According to a report from the Institute for Justice, a libertarian law firm, occupational licensing requirements are harmful toward workers who simply want to earn “an honest living in the occupation of their choice.”
But the law firm isn’t looking into jobs such as being an architect or health care administrator. It’s specifically examining the hair braiding profession.
Here's the executive summary of the evaluation:
African-style hair braiding is a traditional art and a time-tested way of caring for tightly coiled Afro-textured hair naturally, without scissors, heat or chemicals. Yet, in most states, people who wish to braid for a living must first obtain a government permission slip… This study investigates whether the natural craft of braiding poses risks that justify occupational licensing and whether braiding licenses create barriers that keep people out of work.
“Barriers to Braiding: How Job-Killing Licensing Laws Tangle Natural Hair Care in Needless Red Tape” explains how overregulation makes it difficult for lower-income, less-educated minorities and immigrants to pursue such a straightforward but high-demand line of work.
According to the report, 16 states require hair braiders to get a cosmetology license, which takes between 1,000 and 2,000 hours of training and thousands of dollars for tuition. In cosmetology programs, students learn how to use chemicals, cut hair and various other services that are completely unrelated to the process of hair-braiding.
Another 14 states and the District of Columbia require a specialized license for hair braiding, which may require an individual to take one or two exams and undergo approximately 600 hours of training. Mississippi and Louisiana require state registration.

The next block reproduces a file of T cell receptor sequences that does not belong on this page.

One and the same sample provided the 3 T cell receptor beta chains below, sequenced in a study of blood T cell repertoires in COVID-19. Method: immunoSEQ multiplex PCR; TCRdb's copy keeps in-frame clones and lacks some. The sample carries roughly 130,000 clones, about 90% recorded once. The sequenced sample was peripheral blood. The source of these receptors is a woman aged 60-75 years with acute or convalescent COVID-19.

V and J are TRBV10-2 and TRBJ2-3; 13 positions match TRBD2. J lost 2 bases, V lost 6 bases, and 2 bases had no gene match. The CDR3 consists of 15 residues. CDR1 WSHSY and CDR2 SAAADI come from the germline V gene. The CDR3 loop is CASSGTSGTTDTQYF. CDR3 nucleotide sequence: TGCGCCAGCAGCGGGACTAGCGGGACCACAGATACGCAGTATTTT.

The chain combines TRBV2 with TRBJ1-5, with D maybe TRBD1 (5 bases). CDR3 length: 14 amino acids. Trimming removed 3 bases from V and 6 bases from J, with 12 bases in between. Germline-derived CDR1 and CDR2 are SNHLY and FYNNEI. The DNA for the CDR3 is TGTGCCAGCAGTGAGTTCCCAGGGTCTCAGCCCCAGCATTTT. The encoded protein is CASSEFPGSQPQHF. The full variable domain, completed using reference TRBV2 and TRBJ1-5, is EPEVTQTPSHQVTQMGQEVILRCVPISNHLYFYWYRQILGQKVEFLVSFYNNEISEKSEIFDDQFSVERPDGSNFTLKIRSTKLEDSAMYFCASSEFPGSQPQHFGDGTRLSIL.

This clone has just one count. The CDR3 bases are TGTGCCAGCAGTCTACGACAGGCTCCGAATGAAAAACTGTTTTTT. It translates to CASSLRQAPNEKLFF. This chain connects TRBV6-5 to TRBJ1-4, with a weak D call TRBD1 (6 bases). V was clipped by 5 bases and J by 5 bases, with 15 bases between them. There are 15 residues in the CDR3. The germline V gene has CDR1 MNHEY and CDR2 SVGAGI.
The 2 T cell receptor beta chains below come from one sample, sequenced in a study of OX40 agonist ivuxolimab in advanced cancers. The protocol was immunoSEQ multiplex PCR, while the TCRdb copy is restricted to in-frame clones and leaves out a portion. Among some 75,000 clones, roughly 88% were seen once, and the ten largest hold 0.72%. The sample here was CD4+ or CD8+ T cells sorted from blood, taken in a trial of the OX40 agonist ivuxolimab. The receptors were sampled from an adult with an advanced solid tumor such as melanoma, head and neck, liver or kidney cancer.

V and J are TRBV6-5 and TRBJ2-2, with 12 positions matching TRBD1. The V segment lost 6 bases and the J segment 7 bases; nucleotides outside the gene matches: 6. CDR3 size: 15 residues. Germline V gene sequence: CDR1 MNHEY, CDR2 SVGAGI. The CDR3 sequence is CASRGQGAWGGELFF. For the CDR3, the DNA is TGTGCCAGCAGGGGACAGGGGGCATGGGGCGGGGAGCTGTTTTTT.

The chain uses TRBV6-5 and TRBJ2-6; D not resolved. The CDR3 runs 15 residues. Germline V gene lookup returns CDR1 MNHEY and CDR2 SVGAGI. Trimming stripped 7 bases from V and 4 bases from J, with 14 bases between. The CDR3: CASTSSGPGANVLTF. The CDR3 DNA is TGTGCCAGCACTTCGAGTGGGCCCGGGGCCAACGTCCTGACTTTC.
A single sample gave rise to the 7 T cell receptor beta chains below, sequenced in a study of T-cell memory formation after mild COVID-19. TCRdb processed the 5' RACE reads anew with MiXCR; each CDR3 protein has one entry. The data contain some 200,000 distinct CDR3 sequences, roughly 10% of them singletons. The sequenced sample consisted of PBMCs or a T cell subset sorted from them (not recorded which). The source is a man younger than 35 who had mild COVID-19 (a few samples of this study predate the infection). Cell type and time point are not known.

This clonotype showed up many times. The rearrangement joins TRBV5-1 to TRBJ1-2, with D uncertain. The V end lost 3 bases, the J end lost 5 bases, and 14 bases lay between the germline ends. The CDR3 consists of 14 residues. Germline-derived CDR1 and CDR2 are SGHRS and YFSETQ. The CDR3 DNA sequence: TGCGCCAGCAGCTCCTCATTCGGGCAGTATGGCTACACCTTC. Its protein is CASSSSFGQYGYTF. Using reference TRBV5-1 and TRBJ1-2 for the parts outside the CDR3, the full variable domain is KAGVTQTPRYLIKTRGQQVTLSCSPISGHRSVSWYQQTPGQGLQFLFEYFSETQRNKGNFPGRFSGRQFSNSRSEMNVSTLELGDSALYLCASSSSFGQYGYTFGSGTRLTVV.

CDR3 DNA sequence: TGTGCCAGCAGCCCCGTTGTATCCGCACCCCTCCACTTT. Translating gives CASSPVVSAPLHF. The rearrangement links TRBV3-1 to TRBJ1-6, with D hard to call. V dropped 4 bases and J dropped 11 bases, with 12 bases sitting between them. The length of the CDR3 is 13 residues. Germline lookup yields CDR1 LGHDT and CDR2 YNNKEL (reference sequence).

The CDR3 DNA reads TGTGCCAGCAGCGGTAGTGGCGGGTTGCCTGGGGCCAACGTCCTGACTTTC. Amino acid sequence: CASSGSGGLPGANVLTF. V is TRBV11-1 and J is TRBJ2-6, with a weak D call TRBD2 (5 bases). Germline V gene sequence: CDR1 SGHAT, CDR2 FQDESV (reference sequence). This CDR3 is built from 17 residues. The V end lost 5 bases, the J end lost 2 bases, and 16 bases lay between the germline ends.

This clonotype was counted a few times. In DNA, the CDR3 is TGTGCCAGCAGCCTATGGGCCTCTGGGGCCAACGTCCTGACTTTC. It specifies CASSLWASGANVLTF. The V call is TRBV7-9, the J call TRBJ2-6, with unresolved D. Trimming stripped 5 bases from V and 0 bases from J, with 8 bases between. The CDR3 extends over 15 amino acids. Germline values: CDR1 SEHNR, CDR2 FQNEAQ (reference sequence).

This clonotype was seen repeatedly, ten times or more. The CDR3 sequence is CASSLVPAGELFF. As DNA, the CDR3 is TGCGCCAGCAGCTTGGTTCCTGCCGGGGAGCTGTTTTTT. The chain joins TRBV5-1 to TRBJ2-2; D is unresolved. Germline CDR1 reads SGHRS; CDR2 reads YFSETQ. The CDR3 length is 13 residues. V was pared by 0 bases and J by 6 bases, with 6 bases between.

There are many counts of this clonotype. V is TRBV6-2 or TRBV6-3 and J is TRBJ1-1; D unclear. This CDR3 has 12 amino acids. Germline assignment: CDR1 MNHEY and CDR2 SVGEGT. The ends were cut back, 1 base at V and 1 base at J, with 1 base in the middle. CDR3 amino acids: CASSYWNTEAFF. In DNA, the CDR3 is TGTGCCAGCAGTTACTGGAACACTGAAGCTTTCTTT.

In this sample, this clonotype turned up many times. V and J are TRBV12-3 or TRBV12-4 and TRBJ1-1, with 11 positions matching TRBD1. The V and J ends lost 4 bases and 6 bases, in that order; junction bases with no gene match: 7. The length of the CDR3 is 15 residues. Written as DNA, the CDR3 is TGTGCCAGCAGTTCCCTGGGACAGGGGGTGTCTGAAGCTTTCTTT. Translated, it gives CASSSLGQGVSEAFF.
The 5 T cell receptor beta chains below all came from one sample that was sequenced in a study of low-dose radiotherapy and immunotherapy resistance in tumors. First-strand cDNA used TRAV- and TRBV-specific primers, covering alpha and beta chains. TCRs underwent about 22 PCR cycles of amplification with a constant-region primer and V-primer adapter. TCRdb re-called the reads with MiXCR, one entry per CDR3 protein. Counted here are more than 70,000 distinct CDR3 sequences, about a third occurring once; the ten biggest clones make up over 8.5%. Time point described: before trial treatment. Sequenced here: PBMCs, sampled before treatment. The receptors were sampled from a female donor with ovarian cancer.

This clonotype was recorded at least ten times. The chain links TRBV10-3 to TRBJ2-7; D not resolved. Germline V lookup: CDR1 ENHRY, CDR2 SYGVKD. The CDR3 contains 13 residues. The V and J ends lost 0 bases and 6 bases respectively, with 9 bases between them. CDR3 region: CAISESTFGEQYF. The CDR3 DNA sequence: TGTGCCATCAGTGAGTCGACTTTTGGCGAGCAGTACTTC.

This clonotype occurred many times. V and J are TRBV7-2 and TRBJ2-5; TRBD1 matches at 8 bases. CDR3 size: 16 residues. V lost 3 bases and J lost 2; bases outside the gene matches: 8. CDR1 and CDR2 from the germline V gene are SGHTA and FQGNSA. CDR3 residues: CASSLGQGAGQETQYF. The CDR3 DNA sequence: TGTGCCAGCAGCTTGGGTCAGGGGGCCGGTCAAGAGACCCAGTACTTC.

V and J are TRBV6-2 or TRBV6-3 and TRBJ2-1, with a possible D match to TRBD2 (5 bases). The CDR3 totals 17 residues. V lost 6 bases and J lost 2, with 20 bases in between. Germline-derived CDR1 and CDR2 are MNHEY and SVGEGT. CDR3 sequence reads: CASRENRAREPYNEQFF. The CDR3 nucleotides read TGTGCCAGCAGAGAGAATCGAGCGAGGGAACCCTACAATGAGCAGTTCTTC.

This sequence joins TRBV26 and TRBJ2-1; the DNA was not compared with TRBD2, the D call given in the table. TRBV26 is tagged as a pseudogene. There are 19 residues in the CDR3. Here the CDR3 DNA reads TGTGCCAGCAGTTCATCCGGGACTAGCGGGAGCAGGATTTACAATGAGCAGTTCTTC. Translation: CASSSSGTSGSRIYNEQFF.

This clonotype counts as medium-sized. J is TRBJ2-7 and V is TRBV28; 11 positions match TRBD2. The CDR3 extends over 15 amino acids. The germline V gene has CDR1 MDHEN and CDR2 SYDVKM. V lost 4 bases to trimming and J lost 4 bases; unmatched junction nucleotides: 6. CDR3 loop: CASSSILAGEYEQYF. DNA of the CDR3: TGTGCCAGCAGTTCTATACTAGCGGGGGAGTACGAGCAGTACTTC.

In sum, it’s a complete waste of time and money and it kills jobs. Predictably, states that require more hours of training reportedly have fewer licensed braiders relative to the black population than other states with more lenient provisions.
From the report:
In 2012, Mississippi, which requires zero hours of training, had over 1,200 registered braiders. Neighboring Louisiana, which requires 500 hours, had only 32 licensed braiders—despite its larger black population.
Requirements such as these would make sense for jobs that are more risky to a consumer. But this report points out that hair braiding poses no risk to a consumer’s health or safety:
Complaints against braiders are extremely rare. Licensing boards in nine states and the District of Columbia turned up just 130 complaints in seven years—and the vast majority concerned whether braiders were properly licensed, not health or safety. Only six complaints raised questions of consumer harm, none of them verified by boards.
Complaints against braiders are so rare that a person is 2.5 times more likely to get audited by the IRS (8.6 in 1,000) than a licensed or registered braider is to receive a complaint of any kind (3.4 in 1,000). Receiving a complaint led by a consumer is even rarer (0.035 in 1,000).
All these laws, over hair-braiding. If you’re good at hair braiding, then you should be able to take advantage of that skill without economic or time barriers standing in your way. The licensing laws for this line of work clearly isn’t beneficial and has no justification for existing. This is just a way to micromanage people’s careers.